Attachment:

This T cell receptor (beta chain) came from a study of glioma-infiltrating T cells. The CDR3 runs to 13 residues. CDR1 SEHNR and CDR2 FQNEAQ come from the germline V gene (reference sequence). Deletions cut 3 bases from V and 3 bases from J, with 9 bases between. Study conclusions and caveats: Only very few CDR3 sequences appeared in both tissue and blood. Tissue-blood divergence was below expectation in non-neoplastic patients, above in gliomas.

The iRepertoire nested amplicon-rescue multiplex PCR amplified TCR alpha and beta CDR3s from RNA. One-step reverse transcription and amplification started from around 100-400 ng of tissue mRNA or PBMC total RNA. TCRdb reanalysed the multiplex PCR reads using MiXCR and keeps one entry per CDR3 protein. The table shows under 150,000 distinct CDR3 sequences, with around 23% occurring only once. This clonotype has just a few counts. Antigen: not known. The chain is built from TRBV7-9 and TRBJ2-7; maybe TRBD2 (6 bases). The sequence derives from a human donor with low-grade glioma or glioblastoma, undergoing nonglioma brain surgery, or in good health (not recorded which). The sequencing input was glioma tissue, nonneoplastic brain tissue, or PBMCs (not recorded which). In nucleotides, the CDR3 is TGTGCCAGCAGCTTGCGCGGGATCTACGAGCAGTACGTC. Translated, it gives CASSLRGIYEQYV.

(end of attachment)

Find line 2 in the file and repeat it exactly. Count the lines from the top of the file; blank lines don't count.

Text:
The iRepertoire nested amplicon-rescue multiplex PCR amplified TCR alpha and beta CDR3s from RNA. One-step reverse transcription and amplification started from around 100-400 ng of tissue mRNA or PBMC total RNA. TCRdb reanalysed the multiplex PCR reads using MiXCR and keeps one entry per CDR3 protein. The table shows under 150,000 distinct CDR3 sequences, with around 23% occurring only once. This clonotype has just a few counts. Antigen: not known. The chain is built from TRBV7-9 and TRBJ2-7; maybe TRBD2 (6 bases). The sequence derives from a human donor with low-grade glioma or glioblastoma, undergoing nonglioma brain surgery, or in good health (not recorded which). The sequencing input was glioma tissue, nonneoplastic brain tissue, or PBMCs (not recorded which). In nucleotides, the CDR3 is TGTGCCAGCAGCTTGCGCGGGATCTACGAGCAGTACGTC. Translated, it gives CASSLRGIYEQYV.